When did you start writing poetry and what drew you into it?

I started writing poetry seriously twelve years ago, the year I came to this country to be a student at Oxford University after receiving a scholarship. As a boy growing up in a single-parent household in rural Jamaica, and the first in my family to have done A Levels, let alone go to university, I had never dreamed that one day I would find myself at Oxford. I came wide-eyed, because back home everybody knows the prestige and the tradition of Oxford, so it was a really exciting thing, but when I got here it was an awakening on so many different levels. I turned to poetry as a way of negotiating identity and holding onto a sense of self. Poetry was a way of reckoning with where I was from, which inevitably meant reckoning with colonialism, which was so legible in the spaces where I was.


Please talk about your development as a writer of poetry. Tell us when you first felt you were a poet and how it went from there.

This is a tricky question because I think there are different stages of ‘feeling you’re a poet’, but the most significant turning point for me was at a creative writing workshop organized by Callaloo (the African American journal) in Barbados in 2015. I’d been writing for a while, so felt I was a poet, but Gregory Pardlo, the Pulitzer Prize-winning poet, who led the workshop, liberated the voice you now hear in my work, and in so doing empowered me to understand my unique voice as a poet. He made me see that my unique voice, or my ’superpower’ as he called it, came from the singularity of my life experience in the world. He made me see that it was a distinct one that I could lean into and from which I could speak to a number of issues around identity, selfhood, voice, and speech. It’s as if he taught me to see that my unique life experience was an entryway into poetry itself.


What does being shortlisted for the Forward Prizes mean for you?

Hopefully, more people will know about and read my work because of the spotlight that the Forward Prizes bring. That can only be a good thing. When you’re not shaped by the poetry institutions of this country – for me it was Callaloo, as I’ve said, and I’ve quietly honed my craft with the support of friends like Malika Booker, Khadijah Ibrahiim, and Nick Makoha, and mentors like Kwame Dawes – it takes longer for people to know your work and lean into it the same way, so the Forward Prizes will hopefully bring some good exposure to the work.


Please tell us something about the creation of your shortlisted collection, from first words to final book. Does it mark a departure or change from your earlier work? Which poems in this collection are most important to you?

Self-Portrait as Othello definitely marks a departure from my first book, in that it’s clearly conceived with performance in mind. It’s also set in cities, as opposed to green space, so ecology and nature are not at all themes here, as in Thinking with Trees — that’s a radical shift. I’d say probably Part I of the book might be the most important part right now because of the freshness it brings in the way this sequence allowed me to explore complex, layered ideas in a way that’s playful, and also effective in the way it took on life as an embodied thing. I want to perform this part and other poems from the book as a one-man show, with music, and possibly collaborating with sound artists.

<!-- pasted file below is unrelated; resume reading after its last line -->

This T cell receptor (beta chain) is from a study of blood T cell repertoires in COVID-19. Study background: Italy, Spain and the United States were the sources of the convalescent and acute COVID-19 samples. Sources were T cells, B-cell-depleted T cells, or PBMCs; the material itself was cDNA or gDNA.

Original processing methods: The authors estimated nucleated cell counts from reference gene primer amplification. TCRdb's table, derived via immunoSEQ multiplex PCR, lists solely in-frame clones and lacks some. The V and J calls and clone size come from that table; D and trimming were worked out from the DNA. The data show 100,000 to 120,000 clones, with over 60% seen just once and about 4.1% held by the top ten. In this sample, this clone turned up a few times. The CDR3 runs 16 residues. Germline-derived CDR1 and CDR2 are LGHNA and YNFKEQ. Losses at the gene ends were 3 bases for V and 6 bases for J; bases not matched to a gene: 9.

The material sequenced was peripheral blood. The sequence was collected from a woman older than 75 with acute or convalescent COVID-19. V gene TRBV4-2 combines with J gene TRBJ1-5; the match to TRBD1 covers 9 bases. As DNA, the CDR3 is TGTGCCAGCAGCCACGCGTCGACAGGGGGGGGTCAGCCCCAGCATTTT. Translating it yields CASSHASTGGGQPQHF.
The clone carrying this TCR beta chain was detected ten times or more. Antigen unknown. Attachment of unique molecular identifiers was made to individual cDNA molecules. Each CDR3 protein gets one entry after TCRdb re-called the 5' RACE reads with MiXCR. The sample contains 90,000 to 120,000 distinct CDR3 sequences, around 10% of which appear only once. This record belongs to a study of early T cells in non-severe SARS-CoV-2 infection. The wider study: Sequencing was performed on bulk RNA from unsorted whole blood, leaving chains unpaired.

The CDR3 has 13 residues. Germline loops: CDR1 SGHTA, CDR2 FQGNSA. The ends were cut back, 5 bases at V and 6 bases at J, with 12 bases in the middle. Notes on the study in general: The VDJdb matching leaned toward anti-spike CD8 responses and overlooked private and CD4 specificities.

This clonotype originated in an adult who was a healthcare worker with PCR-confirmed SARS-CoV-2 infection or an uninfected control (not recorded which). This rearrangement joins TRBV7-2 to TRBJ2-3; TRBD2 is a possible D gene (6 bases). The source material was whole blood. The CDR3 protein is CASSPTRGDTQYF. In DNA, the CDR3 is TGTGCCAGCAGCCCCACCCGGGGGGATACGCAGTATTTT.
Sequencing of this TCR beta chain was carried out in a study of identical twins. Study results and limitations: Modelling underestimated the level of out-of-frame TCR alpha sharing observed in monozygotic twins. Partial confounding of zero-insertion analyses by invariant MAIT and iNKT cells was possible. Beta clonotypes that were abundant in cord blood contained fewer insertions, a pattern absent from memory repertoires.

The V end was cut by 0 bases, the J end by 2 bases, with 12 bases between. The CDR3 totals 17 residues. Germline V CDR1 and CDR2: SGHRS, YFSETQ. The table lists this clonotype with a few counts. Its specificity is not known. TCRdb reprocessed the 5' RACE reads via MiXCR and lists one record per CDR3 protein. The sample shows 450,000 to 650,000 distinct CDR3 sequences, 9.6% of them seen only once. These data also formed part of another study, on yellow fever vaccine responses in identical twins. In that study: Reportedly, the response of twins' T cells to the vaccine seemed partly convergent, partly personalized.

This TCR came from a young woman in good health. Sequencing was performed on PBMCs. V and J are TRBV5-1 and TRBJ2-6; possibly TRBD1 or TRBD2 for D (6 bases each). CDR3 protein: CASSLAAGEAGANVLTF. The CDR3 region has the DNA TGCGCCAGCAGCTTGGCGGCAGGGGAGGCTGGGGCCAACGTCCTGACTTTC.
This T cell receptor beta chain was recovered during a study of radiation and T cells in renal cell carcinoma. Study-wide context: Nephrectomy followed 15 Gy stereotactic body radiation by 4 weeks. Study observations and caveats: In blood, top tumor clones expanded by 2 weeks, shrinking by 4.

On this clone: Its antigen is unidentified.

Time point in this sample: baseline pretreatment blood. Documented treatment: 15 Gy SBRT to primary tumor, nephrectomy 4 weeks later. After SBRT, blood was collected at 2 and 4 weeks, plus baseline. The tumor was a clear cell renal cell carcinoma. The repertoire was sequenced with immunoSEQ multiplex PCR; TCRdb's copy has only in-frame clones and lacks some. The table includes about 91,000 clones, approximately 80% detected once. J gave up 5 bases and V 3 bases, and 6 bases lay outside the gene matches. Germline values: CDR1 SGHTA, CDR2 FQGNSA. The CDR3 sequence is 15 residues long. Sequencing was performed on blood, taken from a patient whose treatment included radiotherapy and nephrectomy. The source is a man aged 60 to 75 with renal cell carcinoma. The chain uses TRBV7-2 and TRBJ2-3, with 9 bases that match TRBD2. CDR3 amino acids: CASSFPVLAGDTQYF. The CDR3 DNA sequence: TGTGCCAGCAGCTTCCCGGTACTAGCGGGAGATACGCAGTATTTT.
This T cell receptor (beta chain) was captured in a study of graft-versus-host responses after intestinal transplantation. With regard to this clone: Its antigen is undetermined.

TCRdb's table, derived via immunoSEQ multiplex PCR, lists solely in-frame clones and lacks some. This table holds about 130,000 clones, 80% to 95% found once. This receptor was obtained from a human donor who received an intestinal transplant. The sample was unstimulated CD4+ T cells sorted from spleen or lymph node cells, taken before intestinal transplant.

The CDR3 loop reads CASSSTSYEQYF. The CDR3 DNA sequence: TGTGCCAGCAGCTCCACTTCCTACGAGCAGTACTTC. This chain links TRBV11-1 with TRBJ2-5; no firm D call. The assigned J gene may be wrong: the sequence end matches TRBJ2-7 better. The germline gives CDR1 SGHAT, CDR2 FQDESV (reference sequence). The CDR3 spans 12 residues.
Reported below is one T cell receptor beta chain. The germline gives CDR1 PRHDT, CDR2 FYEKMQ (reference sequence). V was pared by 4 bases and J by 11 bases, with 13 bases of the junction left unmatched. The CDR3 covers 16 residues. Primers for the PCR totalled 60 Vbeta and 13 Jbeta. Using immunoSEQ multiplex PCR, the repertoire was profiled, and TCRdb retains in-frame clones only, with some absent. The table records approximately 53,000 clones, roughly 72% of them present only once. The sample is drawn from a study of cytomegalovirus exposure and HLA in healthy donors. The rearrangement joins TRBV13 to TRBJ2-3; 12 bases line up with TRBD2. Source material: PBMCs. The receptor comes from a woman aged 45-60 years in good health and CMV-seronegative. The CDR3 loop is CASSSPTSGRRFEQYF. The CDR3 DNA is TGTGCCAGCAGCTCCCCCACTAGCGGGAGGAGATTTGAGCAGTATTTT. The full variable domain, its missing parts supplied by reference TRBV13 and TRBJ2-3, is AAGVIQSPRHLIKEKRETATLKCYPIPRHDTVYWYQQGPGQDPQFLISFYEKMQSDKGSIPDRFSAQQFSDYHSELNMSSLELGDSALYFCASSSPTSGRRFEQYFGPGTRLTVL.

I’d say Self-Portrait as Othello began in 2014, when its first poems were written, but it has undergone several metamorphoses since then, and organising it around the figure of Othello took root as an idea in the last two years. The first time the idea came to me, however, was from an email which poet and academic Patrick McGuinness wrote to me in 2016, about a sequence that would later get published in Callaloo under the title ‘Un-Dad: Elegy’: it’s in this sequence that I first alluded to Othello and Desdemona.


Which poets do you admire most and what do you value in their work?

This is a question where you get into trouble because you’ll always leave out more than you put in:
Louise Bennett and Léon Gontran Damas — the beauty and power of musicality. Aimé Césaire and Anthony McNeill — philosophy and music. Lorna Goodison — storytelling and music in the voice of my Jamaican people. All these are part of the bedrock of my own voice. Rainer Maria Rilke has been nourishing. Forrest Gander’s eye for the world helped shape how I write about moving through place — Core Samples from the World was the beginning of something for me. Raymond Antrobus — deft and lithe in the poetics of identity and of (missing) sound. Ada Limón because she reminds me that poetry must create surprise and astonishment. Victoria Adukwei Bulley: for the layered quality of her work and its critical staying power (because ‘heft’ is an ugly word). Safiya Kamaria Kinshasa: for her appetite for innovation and for her sound. A poet I might like to be in another life — Anne Carson: the power of the line break / poetry as everything.


What is next for you as a poet?

My next projects over the next few years are prose. I have a non-fiction book coming out next year that I’m passionate about. It’s called The Possibility of Tenderness: A Jamaican Search for Freedom in Nature, and it’s basically, masculinity, Blackness, and plants. I also have a novel I want to be working on more seriously once the non-fiction book is out. But I’ll still be writing poetry. I’m always writing poetry, but I want to explore my thinking in other forms.


What advice would you give to anyone starting out in poetry today?

It sounds cliched but read widely, read more than you write, and don’t limit your reading to English-language poets. As you read, think about the thing that makes you, you – the thing in your voice, the sound, that’s distinctly, authentically you. It’s called honesty: you’ll still have to work when you find it, but tap into that.